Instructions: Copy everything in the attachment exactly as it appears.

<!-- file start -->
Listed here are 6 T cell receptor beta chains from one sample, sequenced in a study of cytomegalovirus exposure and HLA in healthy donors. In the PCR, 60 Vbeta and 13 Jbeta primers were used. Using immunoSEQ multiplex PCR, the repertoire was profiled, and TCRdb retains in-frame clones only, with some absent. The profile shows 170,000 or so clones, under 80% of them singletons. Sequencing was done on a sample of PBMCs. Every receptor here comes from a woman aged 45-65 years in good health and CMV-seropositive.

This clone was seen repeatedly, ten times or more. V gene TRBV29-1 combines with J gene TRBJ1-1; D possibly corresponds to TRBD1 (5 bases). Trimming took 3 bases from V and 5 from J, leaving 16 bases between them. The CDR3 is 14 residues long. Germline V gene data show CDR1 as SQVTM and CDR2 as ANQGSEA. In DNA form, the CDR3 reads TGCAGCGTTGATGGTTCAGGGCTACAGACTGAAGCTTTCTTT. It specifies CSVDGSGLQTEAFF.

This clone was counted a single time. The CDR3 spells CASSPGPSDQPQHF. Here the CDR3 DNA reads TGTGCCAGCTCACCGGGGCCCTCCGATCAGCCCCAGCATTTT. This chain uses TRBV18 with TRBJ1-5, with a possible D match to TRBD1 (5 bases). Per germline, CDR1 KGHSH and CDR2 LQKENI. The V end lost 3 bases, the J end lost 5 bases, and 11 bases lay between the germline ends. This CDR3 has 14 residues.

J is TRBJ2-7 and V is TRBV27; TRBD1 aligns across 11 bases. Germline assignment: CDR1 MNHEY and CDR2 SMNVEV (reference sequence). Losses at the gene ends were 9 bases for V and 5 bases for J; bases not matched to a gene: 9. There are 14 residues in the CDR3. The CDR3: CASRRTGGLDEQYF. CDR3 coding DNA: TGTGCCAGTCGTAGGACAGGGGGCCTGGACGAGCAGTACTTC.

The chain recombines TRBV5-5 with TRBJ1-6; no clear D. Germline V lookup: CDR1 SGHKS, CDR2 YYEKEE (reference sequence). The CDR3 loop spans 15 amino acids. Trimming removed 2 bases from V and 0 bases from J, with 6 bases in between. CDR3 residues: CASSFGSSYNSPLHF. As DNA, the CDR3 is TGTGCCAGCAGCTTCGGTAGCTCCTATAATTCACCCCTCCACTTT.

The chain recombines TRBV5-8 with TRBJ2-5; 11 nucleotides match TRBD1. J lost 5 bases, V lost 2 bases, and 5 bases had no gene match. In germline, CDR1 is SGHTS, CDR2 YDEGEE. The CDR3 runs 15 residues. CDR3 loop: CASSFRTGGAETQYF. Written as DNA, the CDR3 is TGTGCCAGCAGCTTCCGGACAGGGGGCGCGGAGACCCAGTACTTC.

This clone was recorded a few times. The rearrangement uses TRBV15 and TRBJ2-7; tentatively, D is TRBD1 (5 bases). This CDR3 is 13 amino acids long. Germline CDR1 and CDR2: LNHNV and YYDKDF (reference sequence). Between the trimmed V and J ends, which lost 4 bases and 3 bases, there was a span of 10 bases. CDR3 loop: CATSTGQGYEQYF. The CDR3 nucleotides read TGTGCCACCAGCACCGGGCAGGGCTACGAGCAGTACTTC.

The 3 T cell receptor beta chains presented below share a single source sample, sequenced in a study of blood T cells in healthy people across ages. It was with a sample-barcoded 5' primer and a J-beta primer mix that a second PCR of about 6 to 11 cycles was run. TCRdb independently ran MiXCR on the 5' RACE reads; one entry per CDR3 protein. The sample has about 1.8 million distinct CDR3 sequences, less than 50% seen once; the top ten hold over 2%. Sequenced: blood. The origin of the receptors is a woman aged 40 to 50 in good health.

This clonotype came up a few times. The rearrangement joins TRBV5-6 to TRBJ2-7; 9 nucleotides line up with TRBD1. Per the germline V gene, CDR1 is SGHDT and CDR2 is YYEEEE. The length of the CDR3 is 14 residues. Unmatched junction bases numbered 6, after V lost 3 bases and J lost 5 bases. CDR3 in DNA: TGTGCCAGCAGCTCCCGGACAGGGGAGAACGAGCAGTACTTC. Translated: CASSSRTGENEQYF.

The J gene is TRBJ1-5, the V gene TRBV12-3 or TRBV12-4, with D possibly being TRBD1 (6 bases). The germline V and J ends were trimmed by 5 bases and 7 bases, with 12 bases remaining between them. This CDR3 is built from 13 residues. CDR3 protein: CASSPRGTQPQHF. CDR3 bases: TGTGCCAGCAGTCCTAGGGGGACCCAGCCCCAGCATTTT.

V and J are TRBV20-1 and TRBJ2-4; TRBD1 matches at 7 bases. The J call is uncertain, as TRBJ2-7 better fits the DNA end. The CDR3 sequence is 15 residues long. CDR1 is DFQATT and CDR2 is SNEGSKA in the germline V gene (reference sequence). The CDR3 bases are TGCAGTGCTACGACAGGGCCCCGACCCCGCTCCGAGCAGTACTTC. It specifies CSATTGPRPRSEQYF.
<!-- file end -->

Listed here are 6 T cell receptor beta chains from one sample, sequenced in a study of cytomegalovirus exposure and HLA in healthy donors. In the PCR, 60 Vbeta and 13 Jbeta primers were used. Using immunoSEQ multiplex PCR, the repertoire was profiled, and TCRdb retains in-frame clones only, with some absent. The profile shows 170,000 or so clones, under 80% of them singletons. Sequencing was done on a sample of PBMCs. Every receptor here comes from a woman aged 45-65 years in good health and CMV-seropositive.

This clone was seen repeatedly, ten times or more. V gene TRBV29-1 combines with J gene TRBJ1-1; D possibly corresponds to TRBD1 (5 bases). Trimming took 3 bases from V and 5 from J, leaving 16 bases between them. The CDR3 is 14 residues long. Germline V gene data show CDR1 as SQVTM and CDR2 as ANQGSEA. In DNA form, the CDR3 reads TGCAGCGTTGATGGTTCAGGGCTACAGACTGAAGCTTTCTTT. It specifies CSVDGSGLQTEAFF.

This clone was counted a single time. The CDR3 spells CASSPGPSDQPQHF. Here the CDR3 DNA reads TGTGCCAGCTCACCGGGGCCCTCCGATCAGCCCCAGCATTTT. This chain uses TRBV18 with TRBJ1-5, with a possible D match to TRBD1 (5 bases). Per germline, CDR1 KGHSH and CDR2 LQKENI. The V end lost 3 bases, the J end lost 5 bases, and 11 bases lay between the germline ends. This CDR3 has 14 residues.

J is TRBJ2-7 and V is TRBV27; TRBD1 aligns across 11 bases. Germline assignment: CDR1 MNHEY and CDR2 SMNVEV (reference sequence). Losses at the gene ends were 9 bases for V and 5 bases for J; bases not matched to a gene: 9. There are 14 residues in the CDR3. The CDR3: CASRRTGGLDEQYF. CDR3 coding DNA: TGTGCCAGTCGTAGGACAGGGGGCCTGGACGAGCAGTACTTC.

The chain recombines TRBV5-5 with TRBJ1-6; no clear D. Germline V lookup: CDR1 SGHKS, CDR2 YYEKEE (reference sequence). The CDR3 loop spans 15 amino acids. Trimming removed 2 bases from V and 0 bases from J, with 6 bases in between. CDR3 residues: CASSFGSSYNSPLHF. As DNA, the CDR3 is TGTGCCAGCAGCTTCGGTAGCTCCTATAATTCACCCCTCCACTTT.

The chain recombines TRBV5-8 with TRBJ2-5; 11 nucleotides match TRBD1. J lost 5 bases, V lost 2 bases, and 5 bases had no gene match. In germline, CDR1 is SGHTS, CDR2 YDEGEE. The CDR3 runs 15 residues. CDR3 loop: CASSFRTGGAETQYF. Written as DNA, the CDR3 is TGTGCCAGCAGCTTCCGGACAGGGGGCGCGGAGACCCAGTACTTC.

This clone was recorded a few times. The rearrangement uses TRBV15 and TRBJ2-7; tentatively, D is TRBD1 (5 bases). This CDR3 is 13 amino acids long. Germline CDR1 and CDR2: LNHNV and YYDKDF (reference sequence). Between the trimmed V and J ends, which lost 4 bases and 3 bases, there was a span of 10 bases. CDR3 loop: CATSTGQGYEQYF. The CDR3 nucleotides read TGTGCCACCAGCACCGGGCAGGGCTACGAGCAGTACTTC.

The 3 T cell receptor beta chains presented below share a single source sample, sequenced in a study of blood T cells in healthy people across ages. It was with a sample-barcoded 5' primer and a J-beta primer mix that a second PCR of about 6 to 11 cycles was run. TCRdb independently ran MiXCR on the 5' RACE reads; one entry per CDR3 protein. The sample has about 1.8 million distinct CDR3 sequences, less than 50% seen once; the top ten hold over 2%. Sequenced: blood. The origin of the receptors is a woman aged 40 to 50 in good health.

This clonotype came up a few times. The rearrangement joins TRBV5-6 to TRBJ2-7; 9 nucleotides line up with TRBD1. Per the germline V gene, CDR1 is SGHDT and CDR2 is YYEEEE. The length of the CDR3 is 14 residues. Unmatched junction bases numbered 6, after V lost 3 bases and J lost 5 bases. CDR3 in DNA: TGTGCCAGCAGCTCCCGGACAGGGGAGAACGAGCAGTACTTC. Translated: CASSSRTGENEQYF.

The J gene is TRBJ1-5, the V gene TRBV12-3 or TRBV12-4, with D possibly being TRBD1 (6 bases). The germline V and J ends were trimmed by 5 bases and 7 bases, with 12 bases remaining between them. This CDR3 is built from 13 residues. CDR3 protein: CASSPRGTQPQHF. CDR3 bases: TGTGCCAGCAGTCCTAGGGGGACCCAGCCCCAGCATTTT.

V and J are TRBV20-1 and TRBJ2-4; TRBD1 matches at 7 bases. The J call is uncertain, as TRBJ2-7 better fits the DNA end. The CDR3 sequence is 15 residues long. CDR1 is DFQATT and CDR2 is SNEGSKA in the germline V gene (reference sequence). The CDR3 bases are TGCAGTGCTACGACAGGGCCCCGACCCCGCTCCGAGCAGTACTTC. It specifies CSATTGPRPRSEQYF.